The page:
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The Gulf of Mexico (GOM) does not exist in isolation and is, in fact, connected to the Seven Seas. Hence, we publish these findings in order that the world community will come together to further contemplate this dire and demanding predicament. We also do so with the hope that an appropriate global response will be formulated, and acted upon, for the sake of future generations. It is the most basic responsibility for every civilization to leave their world in a better condition than that which they inherited from their forbears.
Just how bad is this situation? There are actually three different ongoing disasters – each more grave and challenging than the previous one – which must be considered when assessing the awesome destruction to the GOM by the Oil & Gas Industry.
I. A single gushing well at 7o – 100,000 barrels per day of hydrocarbon effluent for 87 days into the GOM at the Macondo Prospect along with two smaller rogue wells
II. Numerous leaks and seeps within five to ten square miles of the Macondo well with an aggregate outflow of an unknown amount of hydrocarbon effluent per day into the GOM
III. Countless gushers and spills, leaks and seeps, throughout the Gulf of Mexico, where drilling has been conducted for many decades, with an aggregate outflow that can not even be estimated, but is well in excess of any guesstimate which would ensure the slow and steady demise of the GOM.
The Macondo Prospect in the GOM is just one of many throughout the oceans of the world where the seafloor has beds of methane hydrate locked in place by very high pressure and low temperatures.
There is no question that the ceaseless fracturing of the seafloor and fissuring of the sub-seafloor geology by the Oil & Gas Industry has set up a quite conducive environment for HUGE unintended consequences. We leave it up to the experts to conduct the necessary risk assessments, which will most assuredly let loose a sea of red flags about what Big Oil has done, and is currently doing, in the Gulf of Mexico. Furthermore, we are deeply concerned that, if a permanent moratorium on all new oil and gas drilling and extraction in the GOM is not put into place poste haste, the coastal communities will remain in a very precarious situation.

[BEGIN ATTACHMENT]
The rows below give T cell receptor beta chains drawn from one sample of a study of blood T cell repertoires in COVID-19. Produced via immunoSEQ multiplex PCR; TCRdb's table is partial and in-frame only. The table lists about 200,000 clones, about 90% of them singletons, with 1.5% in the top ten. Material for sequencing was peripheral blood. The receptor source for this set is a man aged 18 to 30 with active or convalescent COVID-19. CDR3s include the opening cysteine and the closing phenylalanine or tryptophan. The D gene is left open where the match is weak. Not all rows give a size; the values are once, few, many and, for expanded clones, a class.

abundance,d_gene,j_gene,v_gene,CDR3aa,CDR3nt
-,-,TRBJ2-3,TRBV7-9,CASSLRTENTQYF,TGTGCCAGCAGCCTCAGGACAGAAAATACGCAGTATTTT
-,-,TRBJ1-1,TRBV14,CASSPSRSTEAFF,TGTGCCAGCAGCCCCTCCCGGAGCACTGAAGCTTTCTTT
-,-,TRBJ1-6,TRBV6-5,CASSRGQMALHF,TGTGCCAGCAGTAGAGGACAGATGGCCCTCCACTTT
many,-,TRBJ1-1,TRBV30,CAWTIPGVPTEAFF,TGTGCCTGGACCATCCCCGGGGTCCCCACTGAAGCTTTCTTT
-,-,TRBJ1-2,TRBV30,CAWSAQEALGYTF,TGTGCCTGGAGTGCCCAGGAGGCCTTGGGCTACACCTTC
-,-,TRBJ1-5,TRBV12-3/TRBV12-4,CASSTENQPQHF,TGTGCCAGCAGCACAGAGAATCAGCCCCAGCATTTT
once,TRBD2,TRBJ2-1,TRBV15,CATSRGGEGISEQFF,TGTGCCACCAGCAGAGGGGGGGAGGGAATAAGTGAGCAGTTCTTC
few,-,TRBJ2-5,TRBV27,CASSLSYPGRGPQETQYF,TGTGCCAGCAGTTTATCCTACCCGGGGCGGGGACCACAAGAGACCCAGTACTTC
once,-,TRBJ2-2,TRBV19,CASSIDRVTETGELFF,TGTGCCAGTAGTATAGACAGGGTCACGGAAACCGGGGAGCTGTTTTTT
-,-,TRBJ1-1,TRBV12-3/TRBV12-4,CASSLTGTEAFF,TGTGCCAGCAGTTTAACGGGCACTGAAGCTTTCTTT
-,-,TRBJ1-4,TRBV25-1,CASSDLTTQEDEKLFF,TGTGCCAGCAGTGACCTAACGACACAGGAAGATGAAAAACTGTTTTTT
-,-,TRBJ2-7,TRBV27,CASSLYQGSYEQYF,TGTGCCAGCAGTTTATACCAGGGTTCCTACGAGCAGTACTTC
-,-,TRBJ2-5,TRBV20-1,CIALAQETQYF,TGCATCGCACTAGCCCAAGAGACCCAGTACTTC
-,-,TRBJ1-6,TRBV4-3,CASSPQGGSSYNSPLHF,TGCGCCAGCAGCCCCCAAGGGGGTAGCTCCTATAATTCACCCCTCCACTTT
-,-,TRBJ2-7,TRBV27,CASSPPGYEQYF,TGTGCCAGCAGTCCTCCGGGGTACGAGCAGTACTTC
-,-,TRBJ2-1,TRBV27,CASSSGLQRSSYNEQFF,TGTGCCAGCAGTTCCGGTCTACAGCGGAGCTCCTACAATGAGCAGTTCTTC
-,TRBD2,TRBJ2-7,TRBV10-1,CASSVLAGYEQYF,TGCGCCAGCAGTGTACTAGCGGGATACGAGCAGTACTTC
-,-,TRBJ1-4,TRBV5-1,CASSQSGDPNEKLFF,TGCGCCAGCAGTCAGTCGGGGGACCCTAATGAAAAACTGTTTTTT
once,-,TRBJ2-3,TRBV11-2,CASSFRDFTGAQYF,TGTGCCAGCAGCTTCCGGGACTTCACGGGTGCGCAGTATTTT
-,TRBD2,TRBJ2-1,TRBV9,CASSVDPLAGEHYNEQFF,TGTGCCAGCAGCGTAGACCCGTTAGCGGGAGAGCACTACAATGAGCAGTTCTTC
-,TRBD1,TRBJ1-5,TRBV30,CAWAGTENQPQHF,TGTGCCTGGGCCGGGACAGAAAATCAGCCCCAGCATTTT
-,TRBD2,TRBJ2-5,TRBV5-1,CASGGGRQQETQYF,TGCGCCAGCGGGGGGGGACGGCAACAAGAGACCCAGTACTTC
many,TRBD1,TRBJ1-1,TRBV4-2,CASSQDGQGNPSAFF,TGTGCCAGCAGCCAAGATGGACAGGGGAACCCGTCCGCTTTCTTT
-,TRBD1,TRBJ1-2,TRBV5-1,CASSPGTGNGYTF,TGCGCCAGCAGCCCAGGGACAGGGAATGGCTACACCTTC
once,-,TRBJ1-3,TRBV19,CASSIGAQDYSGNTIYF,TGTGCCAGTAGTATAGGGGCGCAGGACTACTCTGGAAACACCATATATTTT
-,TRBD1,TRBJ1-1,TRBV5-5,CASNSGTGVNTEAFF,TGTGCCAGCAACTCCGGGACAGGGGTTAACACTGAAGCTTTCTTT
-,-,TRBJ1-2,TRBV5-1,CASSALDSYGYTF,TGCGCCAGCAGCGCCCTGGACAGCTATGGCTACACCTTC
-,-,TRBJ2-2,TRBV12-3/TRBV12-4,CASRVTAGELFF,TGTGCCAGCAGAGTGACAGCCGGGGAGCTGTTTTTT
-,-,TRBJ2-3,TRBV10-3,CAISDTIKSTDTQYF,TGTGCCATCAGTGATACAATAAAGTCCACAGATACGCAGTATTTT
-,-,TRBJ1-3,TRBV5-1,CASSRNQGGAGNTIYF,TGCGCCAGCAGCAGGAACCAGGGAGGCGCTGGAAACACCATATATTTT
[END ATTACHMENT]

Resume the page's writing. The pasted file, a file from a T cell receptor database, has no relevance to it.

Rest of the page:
The Gulf of Mexico is Dying.
Both of these problems are highly consequential and therefore merit separate papers in order to give them the treatment they deserve, if we are to understand why the GOM is slowly dying. Until those papers are completed, we offer the following short summaries:
#1 The wanton and indiscriminate use of the dispersant, Corexit, turned an extremely serious regional disaster into an unmitigated global catastrophe.
#2 The deeper the geological source of the hydrocarbons, the more radioactive isotopes present in the oil and gas.
Originally posted by Forgoten_Whisper
This is a report on the situation in the gulf by Dr. Tom Termotto. He has be doing the research for 7 months and has published his report. Its a long read but I think it is worth it.
The Gulf of Mexico (GOM) does not exist in isolation and is, in fact, connected to the Seven Seas.